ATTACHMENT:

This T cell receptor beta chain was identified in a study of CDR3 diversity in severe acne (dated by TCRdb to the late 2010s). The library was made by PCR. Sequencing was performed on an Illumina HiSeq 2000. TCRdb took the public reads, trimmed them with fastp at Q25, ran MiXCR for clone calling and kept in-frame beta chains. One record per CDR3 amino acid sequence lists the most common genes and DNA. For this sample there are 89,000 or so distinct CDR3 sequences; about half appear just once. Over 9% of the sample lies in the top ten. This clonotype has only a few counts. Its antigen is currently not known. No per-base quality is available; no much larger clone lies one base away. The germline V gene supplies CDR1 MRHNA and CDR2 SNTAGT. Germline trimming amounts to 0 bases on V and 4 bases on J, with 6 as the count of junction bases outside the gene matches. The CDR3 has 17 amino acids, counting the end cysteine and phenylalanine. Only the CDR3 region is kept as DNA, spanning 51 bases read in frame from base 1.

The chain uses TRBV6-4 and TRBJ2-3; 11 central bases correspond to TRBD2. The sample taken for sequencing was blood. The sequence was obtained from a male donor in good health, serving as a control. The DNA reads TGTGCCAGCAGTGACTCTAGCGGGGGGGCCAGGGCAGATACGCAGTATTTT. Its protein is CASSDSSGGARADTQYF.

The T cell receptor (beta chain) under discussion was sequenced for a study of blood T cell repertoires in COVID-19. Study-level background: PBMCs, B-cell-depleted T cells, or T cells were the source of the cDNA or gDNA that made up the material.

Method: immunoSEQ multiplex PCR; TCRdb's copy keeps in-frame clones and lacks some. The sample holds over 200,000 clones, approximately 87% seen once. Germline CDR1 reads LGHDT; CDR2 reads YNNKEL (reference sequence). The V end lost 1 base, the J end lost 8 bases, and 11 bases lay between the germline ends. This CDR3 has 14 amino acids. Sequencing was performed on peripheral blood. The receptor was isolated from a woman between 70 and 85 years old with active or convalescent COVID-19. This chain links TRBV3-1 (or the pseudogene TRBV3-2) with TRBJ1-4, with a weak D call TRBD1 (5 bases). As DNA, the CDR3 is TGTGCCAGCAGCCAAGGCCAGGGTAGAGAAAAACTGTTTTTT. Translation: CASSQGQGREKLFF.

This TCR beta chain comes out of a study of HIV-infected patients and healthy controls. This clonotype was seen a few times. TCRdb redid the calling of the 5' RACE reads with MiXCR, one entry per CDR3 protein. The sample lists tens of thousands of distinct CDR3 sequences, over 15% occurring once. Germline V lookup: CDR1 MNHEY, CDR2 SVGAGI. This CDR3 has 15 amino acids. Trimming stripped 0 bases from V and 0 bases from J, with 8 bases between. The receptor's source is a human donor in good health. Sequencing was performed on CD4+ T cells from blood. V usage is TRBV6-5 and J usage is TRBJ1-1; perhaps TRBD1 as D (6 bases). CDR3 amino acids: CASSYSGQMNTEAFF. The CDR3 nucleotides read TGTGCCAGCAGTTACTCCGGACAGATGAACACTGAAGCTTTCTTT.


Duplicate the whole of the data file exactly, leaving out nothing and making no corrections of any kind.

This T cell receptor beta chain was identified in a study of CDR3 diversity in severe acne (dated by TCRdb to the late 2010s). The library was made by PCR. Sequencing was performed on an Illumina HiSeq 2000. TCRdb took the public reads, trimmed them with fastp at Q25, ran MiXCR for clone calling and kept in-frame beta chains. One record per CDR3 amino acid sequence lists the most common genes and DNA. For this sample there are 89,000 or so distinct CDR3 sequences; about half appear just once. Over 9% of the sample lies in the top ten. This clonotype has only a few counts. Its antigen is currently not known. No per-base quality is available; no much larger clone lies one base away. The germline V gene supplies CDR1 MRHNA and CDR2 SNTAGT. Germline trimming amounts to 0 bases on V and 4 bases on J, with 6 as the count of junction bases outside the gene matches. The CDR3 has 17 amino acids, counting the end cysteine and phenylalanine. Only the CDR3 region is kept as DNA, spanning 51 bases read in frame from base 1.

The chain uses TRBV6-4 and TRBJ2-3; 11 central bases correspond to TRBD2. The sample taken for sequencing was blood. The sequence was obtained from a male donor in good health, serving as a control. The DNA reads TGTGCCAGCAGTGACTCTAGCGGGGGGGCCAGGGCAGATACGCAGTATTTT. Its protein is CASSDSSGGARADTQYF.

The T cell receptor (beta chain) under discussion was sequenced for a study of blood T cell repertoires in COVID-19. Study-level background: PBMCs, B-cell-depleted T cells, or T cells were the source of the cDNA or gDNA that made up the material.

Method: immunoSEQ multiplex PCR; TCRdb's copy keeps in-frame clones and lacks some. The sample holds over 200,000 clones, approximately 87% seen once. Germline CDR1 reads LGHDT; CDR2 reads YNNKEL (reference sequence). The V end lost 1 base, the J end lost 8 bases, and 11 bases lay between the germline ends. This CDR3 has 14 amino acids. Sequencing was performed on peripheral blood. The receptor was isolated from a woman between 70 and 85 years old with active or convalescent COVID-19. This chain links TRBV3-1 (or the pseudogene TRBV3-2) with TRBJ1-4, with a weak D call TRBD1 (5 bases). As DNA, the CDR3 is TGTGCCAGCAGCCAAGGCCAGGGTAGAGAAAAACTGTTTTTT. Translation: CASSQGQGREKLFF.

This TCR beta chain comes out of a study of HIV-infected patients and healthy controls. This clonotype was seen a few times. TCRdb redid the calling of the 5' RACE reads with MiXCR, one entry per CDR3 protein. The sample lists tens of thousands of distinct CDR3 sequences, over 15% occurring once. Germline V lookup: CDR1 MNHEY, CDR2 SVGAGI. This CDR3 has 15 amino acids. Trimming stripped 0 bases from V and 0 bases from J, with 8 bases between. The receptor's source is a human donor in good health. Sequencing was performed on CD4+ T cells from blood. V usage is TRBV6-5 and J usage is TRBJ1-1; perhaps TRBD1 as D (6 bases). CDR3 amino acids: CASSYSGQMNTEAFF. The CDR3 nucleotides read TGTGCCAGCAGTTACTCCGGACAGATGAACACTGAAGCTTTCTTT.